Who Are Ketanji Brown Jackson's Daughters?

President Joe Biden kept a campaign promise he made two years ago during the Democratic primaries and nominated a Black woman to the Supreme Court, an historic choice as no woman of color has ever ascended to the nation's highest court in its over 200 years of existence.

His pick, Ketanji Brown Jackson, is a Harvard Law School graduate who sat on the U.S. District Court for the District of Columbia and was appointed by Barack Obama while receiving bipartisan support for her confirmation. In 2021, she was appointed by Biden to the U.S. Court of Appeals, taking Merrick Garland's seat on the bench when he became the U.S. Attorney General. Jackson was on Biden's short list from the time Justice Stephen Breyer announced his retirement from the court in January, and he officially nominated her on February 25.

Aside from being an accomplished lawyer and judge, Jackson is also a wife and mother of two daughters, and has spoken about how she balances those two disparate parts of her life.

Ketanji Brown Jackson opened up about motherhood in 2017

Judge Ketanji Brown Jackson is married to surgeon Patrick Graves Jackson and together they have raised two daughters, Talia and Leila. In a 2017 speech at the University of Georgia School of Law, Ketanji explained the marked difference in being an esteemed judge by day and a mother of two teens, at the time, by night.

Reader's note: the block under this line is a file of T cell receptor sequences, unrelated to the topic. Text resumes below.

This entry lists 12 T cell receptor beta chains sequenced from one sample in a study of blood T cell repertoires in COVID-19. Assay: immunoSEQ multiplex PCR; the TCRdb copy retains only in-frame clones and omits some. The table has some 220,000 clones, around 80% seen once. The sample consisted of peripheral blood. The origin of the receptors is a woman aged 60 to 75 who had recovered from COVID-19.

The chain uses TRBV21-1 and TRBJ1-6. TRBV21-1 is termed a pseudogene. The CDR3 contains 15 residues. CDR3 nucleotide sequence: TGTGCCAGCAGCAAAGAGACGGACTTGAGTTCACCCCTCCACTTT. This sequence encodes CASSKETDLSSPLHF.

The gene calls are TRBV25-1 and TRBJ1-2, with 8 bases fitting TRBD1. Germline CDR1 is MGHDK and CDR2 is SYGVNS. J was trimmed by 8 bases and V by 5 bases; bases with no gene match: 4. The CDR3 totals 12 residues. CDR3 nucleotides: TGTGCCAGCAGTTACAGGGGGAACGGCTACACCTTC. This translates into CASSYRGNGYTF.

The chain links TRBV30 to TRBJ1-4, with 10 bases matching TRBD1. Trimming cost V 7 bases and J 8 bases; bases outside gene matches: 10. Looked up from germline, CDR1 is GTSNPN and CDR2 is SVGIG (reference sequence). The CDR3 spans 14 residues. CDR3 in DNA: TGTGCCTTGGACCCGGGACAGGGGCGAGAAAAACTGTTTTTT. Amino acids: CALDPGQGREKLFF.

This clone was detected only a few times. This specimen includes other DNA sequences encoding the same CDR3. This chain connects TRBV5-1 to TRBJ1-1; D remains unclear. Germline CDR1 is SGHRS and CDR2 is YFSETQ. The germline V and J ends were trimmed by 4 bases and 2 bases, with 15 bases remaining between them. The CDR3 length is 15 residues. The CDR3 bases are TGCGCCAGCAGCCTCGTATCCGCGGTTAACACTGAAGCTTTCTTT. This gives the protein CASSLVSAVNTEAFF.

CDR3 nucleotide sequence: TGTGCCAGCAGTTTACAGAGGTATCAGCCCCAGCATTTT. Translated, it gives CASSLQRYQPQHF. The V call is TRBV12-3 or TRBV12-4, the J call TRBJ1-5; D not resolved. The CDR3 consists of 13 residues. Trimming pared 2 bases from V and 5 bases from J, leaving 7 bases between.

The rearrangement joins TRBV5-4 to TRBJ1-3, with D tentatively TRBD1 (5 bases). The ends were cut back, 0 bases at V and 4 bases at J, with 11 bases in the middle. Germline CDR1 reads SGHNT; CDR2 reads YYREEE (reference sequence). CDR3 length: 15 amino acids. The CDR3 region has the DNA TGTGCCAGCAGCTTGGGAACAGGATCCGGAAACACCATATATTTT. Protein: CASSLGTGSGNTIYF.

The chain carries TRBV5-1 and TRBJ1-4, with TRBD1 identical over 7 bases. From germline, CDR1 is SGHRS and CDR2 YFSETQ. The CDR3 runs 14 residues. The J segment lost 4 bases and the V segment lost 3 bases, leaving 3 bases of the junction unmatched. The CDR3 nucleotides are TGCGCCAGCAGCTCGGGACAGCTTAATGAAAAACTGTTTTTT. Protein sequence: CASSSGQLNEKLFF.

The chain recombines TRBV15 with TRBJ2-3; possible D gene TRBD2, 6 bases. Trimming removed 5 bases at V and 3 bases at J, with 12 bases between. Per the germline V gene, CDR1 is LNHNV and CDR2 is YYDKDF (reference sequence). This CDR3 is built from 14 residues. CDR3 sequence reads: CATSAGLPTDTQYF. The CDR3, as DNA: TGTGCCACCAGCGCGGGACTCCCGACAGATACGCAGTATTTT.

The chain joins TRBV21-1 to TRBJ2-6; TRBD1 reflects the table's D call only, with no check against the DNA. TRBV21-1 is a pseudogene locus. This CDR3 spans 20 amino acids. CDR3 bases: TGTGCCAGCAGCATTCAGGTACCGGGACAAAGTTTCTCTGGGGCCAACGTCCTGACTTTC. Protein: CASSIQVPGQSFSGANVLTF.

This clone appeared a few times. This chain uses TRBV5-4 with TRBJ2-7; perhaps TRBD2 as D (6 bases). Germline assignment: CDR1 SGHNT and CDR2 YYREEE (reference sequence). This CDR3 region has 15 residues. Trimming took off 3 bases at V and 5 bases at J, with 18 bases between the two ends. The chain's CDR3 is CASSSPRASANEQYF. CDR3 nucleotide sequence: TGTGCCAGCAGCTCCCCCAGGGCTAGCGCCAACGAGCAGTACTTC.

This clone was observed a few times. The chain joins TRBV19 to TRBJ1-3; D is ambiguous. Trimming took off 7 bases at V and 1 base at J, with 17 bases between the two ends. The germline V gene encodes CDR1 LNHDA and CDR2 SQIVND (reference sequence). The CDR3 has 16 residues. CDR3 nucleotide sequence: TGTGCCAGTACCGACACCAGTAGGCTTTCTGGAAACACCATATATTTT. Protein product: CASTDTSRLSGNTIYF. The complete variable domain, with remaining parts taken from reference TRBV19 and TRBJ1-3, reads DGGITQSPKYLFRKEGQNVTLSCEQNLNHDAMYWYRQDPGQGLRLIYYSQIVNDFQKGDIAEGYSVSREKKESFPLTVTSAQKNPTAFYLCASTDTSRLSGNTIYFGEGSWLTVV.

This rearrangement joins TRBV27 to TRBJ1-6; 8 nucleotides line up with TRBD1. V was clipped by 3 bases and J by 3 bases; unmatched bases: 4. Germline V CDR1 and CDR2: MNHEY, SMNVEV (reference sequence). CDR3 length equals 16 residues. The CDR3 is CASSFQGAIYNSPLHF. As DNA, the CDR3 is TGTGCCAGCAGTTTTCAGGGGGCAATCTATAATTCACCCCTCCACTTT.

"I've managed to keep it all together as a judge in the federal trial system who moonlights as the mother of two daughters, one who is 12 but thinks she is 21 and one who just turned 16 this past January and is in the full throes of teenagerdom," Jackson said. "One moment you have this beautiful, sweet baby and suddenly, as if out of nowhere, you look around and she's taller than you are and absolutely certain that she knows more than you do about everything."

That certainly sounds like motherhood to many of us who have had to juggle a professional life and a home life while marveling about how we are treated in these two distinct but important roles.

"During the work day, I am a federal judge, which means people generally treat me with respect ... But in the evenings, when I leave the courthouse and go home, in the course of that transition all of my wisdom and knowledge and authority evaporates," Ketanji said. "My daughters make it very clear, as far as they're concerned, I know nothing, I should not tell them anything."